What new things are you learning during this time?

Mostly, I am learning to be content with what I have. I don’t need 3 new pairs of sneakers just because they look cool.

In your opinion - how will this period change our lives in the future?

Everything will be different. This period is likely to last much longer than we can presently imagine, everyone will be forced to do everything differently. People are very creative when forced to survive, it will be very interesting to see what comes out of all this. Already, working from home is becoming normal for so many. And, we might start realizing that some who we have overlooked like supermarket employees or delivery workers, just to name a few, are essential workers, an integral part of our well-being, and a building block to our society.

Are you planning on making any life changes when the virus eventually disappears. A new career path, focus or hobby?

I will definitely be VERY happy to go back to work. No more complaining about 5AM call times or overtime into the wee hours. BRING IT ON! I will also re-think how I spend my money and how much I put away for a rainy day. If this lasts a couple months, we will be fine, but if it lasts more than 6, we will be in trouble. I worry that the next pandemic is right around the corner and we need to be ready for it.

What can we do to help those suffering the most?

That is too difficult to answer in one paragraph, but on a personal scale, we can help the people around us who depend on us for their livelihood, the house cleaner, the dog walker, etc... Even if they are not working for us right now. They need it urgently, especially if they have young children or older parents they support. And, in this country, we could elect a more compassionate President who really cares about his people...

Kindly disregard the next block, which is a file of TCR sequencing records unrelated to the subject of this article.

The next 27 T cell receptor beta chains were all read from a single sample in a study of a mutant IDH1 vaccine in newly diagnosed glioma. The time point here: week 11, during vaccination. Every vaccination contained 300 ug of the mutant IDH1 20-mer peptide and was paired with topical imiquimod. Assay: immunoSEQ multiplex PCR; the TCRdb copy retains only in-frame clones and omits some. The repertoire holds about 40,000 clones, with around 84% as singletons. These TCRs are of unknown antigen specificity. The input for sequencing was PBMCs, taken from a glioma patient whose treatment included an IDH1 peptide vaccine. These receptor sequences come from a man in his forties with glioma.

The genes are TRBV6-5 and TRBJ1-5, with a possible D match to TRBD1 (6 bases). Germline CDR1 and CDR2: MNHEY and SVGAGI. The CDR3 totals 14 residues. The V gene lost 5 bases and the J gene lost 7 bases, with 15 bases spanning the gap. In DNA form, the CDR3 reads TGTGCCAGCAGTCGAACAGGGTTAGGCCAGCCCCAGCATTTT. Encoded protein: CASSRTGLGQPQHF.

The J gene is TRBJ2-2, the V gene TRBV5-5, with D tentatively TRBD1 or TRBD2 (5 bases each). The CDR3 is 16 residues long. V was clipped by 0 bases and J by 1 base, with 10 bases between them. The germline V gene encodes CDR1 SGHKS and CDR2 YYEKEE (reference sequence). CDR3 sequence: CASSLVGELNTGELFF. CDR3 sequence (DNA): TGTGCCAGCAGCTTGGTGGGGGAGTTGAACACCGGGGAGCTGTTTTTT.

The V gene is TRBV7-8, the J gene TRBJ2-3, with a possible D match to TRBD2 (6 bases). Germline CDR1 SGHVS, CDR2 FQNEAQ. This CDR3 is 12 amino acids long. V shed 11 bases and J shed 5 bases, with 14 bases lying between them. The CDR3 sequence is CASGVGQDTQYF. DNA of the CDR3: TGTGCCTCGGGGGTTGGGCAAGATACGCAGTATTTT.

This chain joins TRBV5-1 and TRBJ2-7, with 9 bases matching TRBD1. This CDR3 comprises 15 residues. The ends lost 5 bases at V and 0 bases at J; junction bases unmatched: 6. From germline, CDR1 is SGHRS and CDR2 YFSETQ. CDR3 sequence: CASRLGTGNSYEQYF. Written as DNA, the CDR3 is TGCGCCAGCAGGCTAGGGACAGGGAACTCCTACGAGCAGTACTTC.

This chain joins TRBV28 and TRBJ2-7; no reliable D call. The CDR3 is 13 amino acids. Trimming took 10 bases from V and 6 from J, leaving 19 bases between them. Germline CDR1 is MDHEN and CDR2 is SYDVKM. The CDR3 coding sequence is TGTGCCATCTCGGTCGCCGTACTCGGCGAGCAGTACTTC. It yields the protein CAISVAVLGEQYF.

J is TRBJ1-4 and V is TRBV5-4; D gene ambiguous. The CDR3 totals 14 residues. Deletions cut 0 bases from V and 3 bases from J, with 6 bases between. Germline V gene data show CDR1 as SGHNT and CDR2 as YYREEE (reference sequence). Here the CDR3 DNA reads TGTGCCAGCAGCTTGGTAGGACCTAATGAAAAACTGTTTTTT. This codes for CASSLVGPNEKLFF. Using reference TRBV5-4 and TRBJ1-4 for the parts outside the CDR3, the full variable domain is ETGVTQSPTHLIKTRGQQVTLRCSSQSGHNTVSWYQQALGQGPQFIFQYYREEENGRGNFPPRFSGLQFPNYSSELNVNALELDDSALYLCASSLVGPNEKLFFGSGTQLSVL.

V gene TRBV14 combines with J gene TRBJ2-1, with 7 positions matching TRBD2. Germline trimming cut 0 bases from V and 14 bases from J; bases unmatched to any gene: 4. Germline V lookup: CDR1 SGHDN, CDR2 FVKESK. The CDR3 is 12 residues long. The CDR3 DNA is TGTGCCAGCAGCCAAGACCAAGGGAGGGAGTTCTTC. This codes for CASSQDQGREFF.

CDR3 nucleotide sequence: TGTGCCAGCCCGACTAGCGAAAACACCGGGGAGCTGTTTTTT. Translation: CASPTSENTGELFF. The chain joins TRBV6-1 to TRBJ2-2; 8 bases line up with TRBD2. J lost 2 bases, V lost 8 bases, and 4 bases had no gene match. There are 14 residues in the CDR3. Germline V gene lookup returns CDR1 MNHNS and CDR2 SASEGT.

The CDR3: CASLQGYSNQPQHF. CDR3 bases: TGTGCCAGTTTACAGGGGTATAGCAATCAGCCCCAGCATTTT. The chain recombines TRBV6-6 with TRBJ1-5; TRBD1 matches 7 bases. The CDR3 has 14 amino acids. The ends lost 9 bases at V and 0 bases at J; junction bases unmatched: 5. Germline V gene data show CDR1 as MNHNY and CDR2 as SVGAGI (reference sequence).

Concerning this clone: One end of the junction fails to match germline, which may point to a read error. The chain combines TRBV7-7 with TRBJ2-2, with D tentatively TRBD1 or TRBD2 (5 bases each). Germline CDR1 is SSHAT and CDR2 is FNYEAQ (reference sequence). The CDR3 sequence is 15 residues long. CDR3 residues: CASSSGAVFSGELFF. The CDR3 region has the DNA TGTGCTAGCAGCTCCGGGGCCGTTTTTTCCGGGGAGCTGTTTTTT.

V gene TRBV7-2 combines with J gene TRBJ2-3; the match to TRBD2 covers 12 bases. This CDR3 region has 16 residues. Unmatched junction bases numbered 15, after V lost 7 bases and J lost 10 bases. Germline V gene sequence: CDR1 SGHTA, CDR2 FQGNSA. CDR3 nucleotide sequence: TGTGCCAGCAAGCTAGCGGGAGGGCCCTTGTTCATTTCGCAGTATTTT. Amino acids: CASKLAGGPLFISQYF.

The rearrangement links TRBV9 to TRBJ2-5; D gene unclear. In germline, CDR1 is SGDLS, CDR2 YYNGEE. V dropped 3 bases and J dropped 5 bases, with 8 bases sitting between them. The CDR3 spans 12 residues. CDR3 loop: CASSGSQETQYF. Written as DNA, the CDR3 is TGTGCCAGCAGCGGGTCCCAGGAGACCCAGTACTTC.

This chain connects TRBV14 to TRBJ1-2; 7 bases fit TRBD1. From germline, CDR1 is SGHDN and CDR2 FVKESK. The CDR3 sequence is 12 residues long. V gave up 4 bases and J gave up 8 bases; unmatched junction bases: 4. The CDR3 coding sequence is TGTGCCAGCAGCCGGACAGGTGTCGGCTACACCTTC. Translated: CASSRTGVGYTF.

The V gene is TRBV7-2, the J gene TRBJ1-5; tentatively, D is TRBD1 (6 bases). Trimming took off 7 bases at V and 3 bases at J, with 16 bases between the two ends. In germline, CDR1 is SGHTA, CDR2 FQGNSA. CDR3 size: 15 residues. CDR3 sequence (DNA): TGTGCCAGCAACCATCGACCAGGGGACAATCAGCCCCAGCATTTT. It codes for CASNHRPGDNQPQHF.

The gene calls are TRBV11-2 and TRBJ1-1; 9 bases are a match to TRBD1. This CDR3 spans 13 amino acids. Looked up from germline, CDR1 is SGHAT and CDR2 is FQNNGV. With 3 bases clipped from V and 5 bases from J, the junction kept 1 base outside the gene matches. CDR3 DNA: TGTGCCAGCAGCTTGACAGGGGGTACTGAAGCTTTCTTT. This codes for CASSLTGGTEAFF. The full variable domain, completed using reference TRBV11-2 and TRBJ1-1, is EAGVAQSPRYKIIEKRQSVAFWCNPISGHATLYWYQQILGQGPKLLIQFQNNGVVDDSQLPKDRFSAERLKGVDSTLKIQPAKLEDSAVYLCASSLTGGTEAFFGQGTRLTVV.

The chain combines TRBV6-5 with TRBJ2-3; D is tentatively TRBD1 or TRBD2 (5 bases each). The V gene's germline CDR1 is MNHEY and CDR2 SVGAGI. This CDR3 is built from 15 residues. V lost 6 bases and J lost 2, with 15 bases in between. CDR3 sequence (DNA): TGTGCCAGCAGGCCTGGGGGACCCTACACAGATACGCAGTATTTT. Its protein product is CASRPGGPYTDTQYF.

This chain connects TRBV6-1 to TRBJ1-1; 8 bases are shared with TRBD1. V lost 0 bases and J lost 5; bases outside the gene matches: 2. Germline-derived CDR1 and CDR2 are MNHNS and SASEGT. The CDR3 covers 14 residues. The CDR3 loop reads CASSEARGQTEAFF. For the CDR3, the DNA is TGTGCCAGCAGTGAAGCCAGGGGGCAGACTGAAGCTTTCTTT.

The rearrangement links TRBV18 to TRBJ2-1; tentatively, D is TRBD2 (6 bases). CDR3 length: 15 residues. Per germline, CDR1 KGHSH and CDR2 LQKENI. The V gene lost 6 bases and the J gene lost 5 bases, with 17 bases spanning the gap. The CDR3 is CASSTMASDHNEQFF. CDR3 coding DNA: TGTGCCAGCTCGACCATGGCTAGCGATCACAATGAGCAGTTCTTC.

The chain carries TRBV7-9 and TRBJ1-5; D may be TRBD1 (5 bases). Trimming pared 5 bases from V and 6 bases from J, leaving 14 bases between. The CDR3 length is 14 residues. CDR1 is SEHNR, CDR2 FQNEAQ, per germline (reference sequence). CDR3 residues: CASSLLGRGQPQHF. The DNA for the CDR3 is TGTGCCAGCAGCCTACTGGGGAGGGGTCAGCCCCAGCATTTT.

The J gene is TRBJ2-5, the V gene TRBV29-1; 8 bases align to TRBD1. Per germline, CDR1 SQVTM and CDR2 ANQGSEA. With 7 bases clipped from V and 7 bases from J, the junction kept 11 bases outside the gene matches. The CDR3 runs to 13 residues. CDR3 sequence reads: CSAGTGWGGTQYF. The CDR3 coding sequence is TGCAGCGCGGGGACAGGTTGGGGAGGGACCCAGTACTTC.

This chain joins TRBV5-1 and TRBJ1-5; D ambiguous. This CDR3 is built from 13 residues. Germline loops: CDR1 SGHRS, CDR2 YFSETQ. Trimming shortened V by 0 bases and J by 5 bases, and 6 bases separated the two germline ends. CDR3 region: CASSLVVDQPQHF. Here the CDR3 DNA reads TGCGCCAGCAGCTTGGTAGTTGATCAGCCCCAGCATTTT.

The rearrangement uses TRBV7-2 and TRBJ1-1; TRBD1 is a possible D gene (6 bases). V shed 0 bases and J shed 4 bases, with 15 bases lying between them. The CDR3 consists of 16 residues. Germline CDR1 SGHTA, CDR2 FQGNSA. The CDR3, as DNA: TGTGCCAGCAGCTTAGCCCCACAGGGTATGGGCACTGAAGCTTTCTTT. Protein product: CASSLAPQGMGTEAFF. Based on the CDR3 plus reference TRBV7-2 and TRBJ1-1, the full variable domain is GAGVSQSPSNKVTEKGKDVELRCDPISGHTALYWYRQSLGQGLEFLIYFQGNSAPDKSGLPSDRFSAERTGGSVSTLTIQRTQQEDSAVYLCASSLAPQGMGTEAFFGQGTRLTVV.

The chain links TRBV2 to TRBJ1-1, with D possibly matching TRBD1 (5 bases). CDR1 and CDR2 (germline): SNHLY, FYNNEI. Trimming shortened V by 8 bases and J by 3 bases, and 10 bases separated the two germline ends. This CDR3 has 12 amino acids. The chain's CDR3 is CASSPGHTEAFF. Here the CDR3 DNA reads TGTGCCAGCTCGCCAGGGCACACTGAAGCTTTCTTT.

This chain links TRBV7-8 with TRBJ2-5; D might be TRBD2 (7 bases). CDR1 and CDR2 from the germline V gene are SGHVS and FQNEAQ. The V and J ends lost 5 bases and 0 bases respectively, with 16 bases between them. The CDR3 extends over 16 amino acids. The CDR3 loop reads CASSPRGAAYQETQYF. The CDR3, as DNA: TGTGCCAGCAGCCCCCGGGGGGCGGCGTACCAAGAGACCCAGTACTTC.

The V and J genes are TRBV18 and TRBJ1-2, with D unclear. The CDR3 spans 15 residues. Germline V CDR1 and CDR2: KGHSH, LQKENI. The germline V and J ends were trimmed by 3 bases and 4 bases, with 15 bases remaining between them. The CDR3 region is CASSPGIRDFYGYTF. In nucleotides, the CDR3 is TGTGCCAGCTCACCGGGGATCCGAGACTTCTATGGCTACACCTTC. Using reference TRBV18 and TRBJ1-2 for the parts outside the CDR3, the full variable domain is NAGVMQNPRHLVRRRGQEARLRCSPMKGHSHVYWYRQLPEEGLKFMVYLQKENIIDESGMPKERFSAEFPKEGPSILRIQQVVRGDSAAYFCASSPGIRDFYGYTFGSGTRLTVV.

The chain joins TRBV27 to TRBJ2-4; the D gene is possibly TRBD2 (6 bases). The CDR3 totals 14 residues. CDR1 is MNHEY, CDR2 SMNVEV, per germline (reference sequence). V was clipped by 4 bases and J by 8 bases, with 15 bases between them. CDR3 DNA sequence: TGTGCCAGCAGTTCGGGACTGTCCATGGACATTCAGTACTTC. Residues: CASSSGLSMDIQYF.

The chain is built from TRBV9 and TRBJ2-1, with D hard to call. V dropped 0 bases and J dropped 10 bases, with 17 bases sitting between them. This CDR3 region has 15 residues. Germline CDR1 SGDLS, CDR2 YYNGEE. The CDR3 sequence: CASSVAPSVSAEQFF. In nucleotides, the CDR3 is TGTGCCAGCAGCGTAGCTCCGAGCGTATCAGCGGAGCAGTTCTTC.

What could be a new mantra to emerge from this with?



What are you ...


Pachinko by Min Jin Lee (in English) and Sérotonine Michel Houellebecq (in French) and I’m about to start “Blood, Bones & Butter: The Inadvertent Education of a Reluctant Chef” by Gabrielle Hamilton.


On Spotify, a Playlist by Noemi Bonazzi “et in arcadia ego (e.i.a.e.)” -her favorite classical music songs, old and contemporary. Two Podcasts daily: “The Daily” by Michael Barbaro for the New York Times and “Intelligence Squared”.


Don Lemon on CNN at 10P. Movie: “Ash is Purest White”


Home-cooked food exclusively. Current favorite: Mashed Cauliflower with parmigiano and butter.


Campari soda before dinner daily :-)


Dishes from the New York Times Cooking App. A favorite is “One-Pot Spaghetti With Cherry Tomatoes and Kale”


Keeping in touch with our kids, our family, my team of employees, my friends all over the world -especially the ones that are home alone and high-risk, my neighbors some of which are older and very isolated.

Jocelyn's quarantine diary: